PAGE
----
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Heating Furnace

Heating Furnace

A furnace is an appliance that is used for heating. In your air conditioner, the furnace is a permanently-installed device which provides heat throughout the specified indoor are. In North America, the commonly used fuel source for furnaces is natural gas.

Today, domestic furnaces are known as either condensing or non-condensing. This classification is determined by the furnace’s effectiveness in removing heat from the exhaust gases. The furnace transfers heat to the designated areas through a conduit distribution system. If this distribution is accomplished through steam, hot water or some other source of hot liquid, the furnace would then be known as a boiler. One distinctive of having a boiler is that furnace can then supply hot water directly into the taps rather than the water being dependant upon a separate water heater. This would prove to be more cost-efficient for you, the home or building owner and consumer. However, a distinct disadvantage to having this type of boiler is that if it should happen to break down, not only will you not have heat, but you will also not have hot water in your taps.

In general, furnaces are easy to maintain and very few times do they cause problems. It is important that you keep your furnaces in optimal condition. This will be achieved through good regular maintenance.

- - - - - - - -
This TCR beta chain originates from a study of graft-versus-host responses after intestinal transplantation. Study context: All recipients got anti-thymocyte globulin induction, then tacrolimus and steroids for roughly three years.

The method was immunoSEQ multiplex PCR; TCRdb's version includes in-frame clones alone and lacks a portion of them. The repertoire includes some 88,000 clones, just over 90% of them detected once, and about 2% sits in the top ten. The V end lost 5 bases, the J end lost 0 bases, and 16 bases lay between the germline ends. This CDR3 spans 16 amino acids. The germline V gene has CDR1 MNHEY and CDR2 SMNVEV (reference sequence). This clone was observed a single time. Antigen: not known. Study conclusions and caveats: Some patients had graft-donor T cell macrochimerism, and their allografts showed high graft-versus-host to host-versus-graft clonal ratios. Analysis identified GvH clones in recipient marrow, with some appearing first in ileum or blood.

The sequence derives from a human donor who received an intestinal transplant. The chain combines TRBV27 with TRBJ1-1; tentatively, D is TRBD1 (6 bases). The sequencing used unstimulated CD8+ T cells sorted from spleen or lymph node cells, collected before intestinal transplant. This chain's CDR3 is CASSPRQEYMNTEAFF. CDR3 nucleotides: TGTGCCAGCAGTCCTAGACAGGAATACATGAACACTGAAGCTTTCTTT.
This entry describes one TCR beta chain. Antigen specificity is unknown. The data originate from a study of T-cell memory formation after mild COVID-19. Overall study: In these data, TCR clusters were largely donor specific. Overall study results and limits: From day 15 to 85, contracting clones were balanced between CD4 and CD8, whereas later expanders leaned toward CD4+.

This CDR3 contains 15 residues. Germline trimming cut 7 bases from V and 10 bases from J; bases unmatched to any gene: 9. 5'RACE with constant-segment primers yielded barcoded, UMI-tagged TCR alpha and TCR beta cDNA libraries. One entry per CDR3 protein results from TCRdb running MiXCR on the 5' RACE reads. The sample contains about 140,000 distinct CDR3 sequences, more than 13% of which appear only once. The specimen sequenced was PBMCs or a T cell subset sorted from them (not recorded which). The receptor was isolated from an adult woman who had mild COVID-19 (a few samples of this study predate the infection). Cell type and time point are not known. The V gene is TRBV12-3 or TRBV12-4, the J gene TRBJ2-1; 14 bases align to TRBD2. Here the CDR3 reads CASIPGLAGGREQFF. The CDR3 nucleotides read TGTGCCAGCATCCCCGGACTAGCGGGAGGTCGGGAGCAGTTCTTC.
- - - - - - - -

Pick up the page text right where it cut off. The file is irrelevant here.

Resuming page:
Regardless of the make or model of your furnace, there are a few basic steps you can take to keep your heating system in peak condition:

  1. Routinely maintain and clean the afore-mentioned three main components of your furnace or heating system: the filter system, the blower and the motor.
  2. Replace or thoroughly clean the furnace filter at the beginning of the heating season and then again once a month throughout periods of continuous use.

Today, most furnaces generally use a fan to distribute air to the rooms throughout the house or building. The fan also works as a retracter of the cooler air to send it back through the furnace so that it can be re-heated and distributed back into the building and throughout each room therein. This process is called forced-air heat. Once at the furnace, the cooler air goes through into the furnace, generally through an air filter then the blower and then through the heat exchanger of the furnace, where it is then distributed throughout the house or building.

As with all the parts of an air conditioning system, it is imperative that you always replace parts and pieces of your furnace with other parts or pieces of the same make. Using different parts can damage your furnace and cause you to have to pay exorbitant amount of repair costs. Keeping your furnace clean, especially keeping the filters clean is the single most important thing you can do to ensure maximum functionality of your furnace or heating system.